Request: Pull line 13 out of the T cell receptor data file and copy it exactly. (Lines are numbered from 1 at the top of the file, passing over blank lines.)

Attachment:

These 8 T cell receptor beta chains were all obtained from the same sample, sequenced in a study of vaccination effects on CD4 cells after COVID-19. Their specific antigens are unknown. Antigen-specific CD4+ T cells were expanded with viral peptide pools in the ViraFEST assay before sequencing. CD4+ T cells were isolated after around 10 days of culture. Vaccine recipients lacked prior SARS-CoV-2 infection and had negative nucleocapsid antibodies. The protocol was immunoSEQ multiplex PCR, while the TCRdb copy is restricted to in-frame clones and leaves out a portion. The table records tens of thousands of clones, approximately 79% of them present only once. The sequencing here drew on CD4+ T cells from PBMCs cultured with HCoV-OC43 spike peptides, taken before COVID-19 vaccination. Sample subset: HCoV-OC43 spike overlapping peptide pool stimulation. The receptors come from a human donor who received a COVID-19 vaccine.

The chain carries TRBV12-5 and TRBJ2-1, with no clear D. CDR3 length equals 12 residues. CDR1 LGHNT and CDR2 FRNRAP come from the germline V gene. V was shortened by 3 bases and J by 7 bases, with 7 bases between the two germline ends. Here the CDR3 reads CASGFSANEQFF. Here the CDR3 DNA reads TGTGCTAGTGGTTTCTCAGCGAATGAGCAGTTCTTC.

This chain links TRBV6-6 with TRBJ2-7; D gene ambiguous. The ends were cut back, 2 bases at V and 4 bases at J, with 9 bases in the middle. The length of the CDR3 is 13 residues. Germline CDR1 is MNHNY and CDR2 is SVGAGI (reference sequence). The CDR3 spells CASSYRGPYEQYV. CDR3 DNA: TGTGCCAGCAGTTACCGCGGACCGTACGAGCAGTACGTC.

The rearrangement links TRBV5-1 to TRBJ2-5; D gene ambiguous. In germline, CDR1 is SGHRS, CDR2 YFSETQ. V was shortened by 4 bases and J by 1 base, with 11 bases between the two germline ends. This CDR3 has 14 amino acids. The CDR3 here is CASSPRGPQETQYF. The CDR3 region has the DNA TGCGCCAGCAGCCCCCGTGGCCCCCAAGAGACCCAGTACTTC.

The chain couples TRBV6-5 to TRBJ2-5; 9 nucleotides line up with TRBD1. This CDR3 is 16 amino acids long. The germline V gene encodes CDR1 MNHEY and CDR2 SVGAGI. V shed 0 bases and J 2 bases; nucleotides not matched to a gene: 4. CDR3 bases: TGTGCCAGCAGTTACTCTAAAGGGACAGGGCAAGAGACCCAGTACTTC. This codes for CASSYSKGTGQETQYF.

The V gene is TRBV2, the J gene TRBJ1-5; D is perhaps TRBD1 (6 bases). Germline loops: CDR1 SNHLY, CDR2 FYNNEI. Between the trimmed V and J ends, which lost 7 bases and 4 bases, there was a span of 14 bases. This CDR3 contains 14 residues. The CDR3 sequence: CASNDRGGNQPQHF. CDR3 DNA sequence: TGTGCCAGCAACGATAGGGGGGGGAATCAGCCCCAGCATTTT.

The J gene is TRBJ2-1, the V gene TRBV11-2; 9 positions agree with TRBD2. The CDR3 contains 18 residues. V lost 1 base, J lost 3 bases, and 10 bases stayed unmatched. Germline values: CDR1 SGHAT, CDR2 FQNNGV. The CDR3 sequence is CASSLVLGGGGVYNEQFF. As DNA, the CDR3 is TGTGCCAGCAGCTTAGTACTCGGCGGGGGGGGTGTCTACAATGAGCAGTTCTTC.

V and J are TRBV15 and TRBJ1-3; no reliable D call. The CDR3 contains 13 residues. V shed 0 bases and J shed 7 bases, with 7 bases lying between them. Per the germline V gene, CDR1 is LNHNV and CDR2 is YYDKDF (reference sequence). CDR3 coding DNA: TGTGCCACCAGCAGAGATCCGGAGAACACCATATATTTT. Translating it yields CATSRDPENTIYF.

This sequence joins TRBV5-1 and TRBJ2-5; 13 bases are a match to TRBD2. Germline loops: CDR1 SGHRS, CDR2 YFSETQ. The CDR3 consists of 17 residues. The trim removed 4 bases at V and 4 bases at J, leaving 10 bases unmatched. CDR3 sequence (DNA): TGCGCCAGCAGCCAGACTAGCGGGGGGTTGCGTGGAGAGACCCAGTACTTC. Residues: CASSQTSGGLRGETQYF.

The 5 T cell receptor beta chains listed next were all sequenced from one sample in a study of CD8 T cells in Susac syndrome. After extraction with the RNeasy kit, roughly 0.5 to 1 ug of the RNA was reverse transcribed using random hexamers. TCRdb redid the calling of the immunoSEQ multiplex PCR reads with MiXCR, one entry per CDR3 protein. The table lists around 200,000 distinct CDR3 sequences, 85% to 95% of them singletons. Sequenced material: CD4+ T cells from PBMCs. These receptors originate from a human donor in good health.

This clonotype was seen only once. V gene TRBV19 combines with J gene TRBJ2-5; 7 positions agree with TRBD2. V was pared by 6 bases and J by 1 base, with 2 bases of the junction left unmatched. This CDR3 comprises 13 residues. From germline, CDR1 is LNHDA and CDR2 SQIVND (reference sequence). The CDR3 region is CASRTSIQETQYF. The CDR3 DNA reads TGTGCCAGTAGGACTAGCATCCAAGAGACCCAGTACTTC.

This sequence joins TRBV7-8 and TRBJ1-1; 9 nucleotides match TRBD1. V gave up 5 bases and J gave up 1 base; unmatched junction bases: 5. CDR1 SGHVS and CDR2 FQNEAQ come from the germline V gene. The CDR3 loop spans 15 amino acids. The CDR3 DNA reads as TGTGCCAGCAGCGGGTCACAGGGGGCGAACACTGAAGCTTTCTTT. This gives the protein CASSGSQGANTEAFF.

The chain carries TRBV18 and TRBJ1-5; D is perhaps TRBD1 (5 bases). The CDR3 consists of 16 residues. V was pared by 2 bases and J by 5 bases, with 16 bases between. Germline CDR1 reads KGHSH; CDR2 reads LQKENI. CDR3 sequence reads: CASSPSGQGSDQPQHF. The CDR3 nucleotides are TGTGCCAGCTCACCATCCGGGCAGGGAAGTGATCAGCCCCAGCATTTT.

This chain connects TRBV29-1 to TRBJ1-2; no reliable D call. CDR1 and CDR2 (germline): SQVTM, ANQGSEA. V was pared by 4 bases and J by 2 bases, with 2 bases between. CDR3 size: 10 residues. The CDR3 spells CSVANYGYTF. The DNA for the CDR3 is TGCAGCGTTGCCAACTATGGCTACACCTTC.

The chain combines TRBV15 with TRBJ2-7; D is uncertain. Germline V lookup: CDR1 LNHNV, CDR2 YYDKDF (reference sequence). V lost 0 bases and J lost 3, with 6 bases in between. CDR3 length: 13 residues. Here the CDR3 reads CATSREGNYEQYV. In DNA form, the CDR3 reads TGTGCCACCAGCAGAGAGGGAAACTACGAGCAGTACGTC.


The chain carries TRBV18 and TRBJ1-5; D is perhaps TRBD1 (5 bases). The CDR3 consists of 16 residues. V was pared by 2 bases and J by 5 bases, with 16 bases between. Germline CDR1 reads KGHSH; CDR2 reads LQKENI. CDR3 sequence reads: CASSPSGQGSDQPQHF. The CDR3 nucleotides are TGTGCCAGCTCACCATCCGGGCAGGGAAGTGATCAGCCCCAGCATTTT.